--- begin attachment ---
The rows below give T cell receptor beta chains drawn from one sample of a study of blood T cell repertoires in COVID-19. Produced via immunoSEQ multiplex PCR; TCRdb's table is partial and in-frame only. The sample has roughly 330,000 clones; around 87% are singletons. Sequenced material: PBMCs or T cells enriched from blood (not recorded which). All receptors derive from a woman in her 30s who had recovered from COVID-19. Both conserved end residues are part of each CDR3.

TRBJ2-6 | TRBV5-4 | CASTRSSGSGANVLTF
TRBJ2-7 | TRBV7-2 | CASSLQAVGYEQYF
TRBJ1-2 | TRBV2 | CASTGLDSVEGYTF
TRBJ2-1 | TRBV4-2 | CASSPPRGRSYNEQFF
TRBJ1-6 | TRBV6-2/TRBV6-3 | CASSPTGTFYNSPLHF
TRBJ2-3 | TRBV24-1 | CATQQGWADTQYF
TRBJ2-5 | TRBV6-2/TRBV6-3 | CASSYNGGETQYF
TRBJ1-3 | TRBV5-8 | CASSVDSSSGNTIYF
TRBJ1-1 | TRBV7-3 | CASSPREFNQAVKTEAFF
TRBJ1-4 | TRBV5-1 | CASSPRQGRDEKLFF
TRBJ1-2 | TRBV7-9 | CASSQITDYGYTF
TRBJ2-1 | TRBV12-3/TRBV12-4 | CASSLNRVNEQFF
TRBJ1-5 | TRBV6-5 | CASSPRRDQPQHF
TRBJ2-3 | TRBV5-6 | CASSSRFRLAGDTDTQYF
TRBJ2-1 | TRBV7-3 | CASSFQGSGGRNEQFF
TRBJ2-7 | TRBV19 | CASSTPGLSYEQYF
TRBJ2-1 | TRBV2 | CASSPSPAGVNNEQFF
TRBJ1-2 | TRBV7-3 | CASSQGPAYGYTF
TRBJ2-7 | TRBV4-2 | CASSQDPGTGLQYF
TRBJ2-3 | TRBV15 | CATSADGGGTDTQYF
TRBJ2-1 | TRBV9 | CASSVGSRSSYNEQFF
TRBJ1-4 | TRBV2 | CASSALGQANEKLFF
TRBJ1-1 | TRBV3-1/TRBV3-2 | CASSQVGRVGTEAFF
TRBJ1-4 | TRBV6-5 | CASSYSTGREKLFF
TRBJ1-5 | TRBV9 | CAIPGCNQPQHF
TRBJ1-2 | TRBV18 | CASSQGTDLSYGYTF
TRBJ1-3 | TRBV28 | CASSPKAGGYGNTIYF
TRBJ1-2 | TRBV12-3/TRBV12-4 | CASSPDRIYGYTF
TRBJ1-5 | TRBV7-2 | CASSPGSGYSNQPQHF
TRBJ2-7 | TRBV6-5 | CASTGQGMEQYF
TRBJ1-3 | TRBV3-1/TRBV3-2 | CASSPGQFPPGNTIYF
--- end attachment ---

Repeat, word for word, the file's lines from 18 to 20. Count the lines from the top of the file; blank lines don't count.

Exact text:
TRBJ2-1 | TRBV2 | CASSPSPAGVNNEQFF
TRBJ1-2 | TRBV7-3 | CASSQGPAYGYTF
TRBJ2-7 | TRBV4-2 | CASSQDPGTGLQYF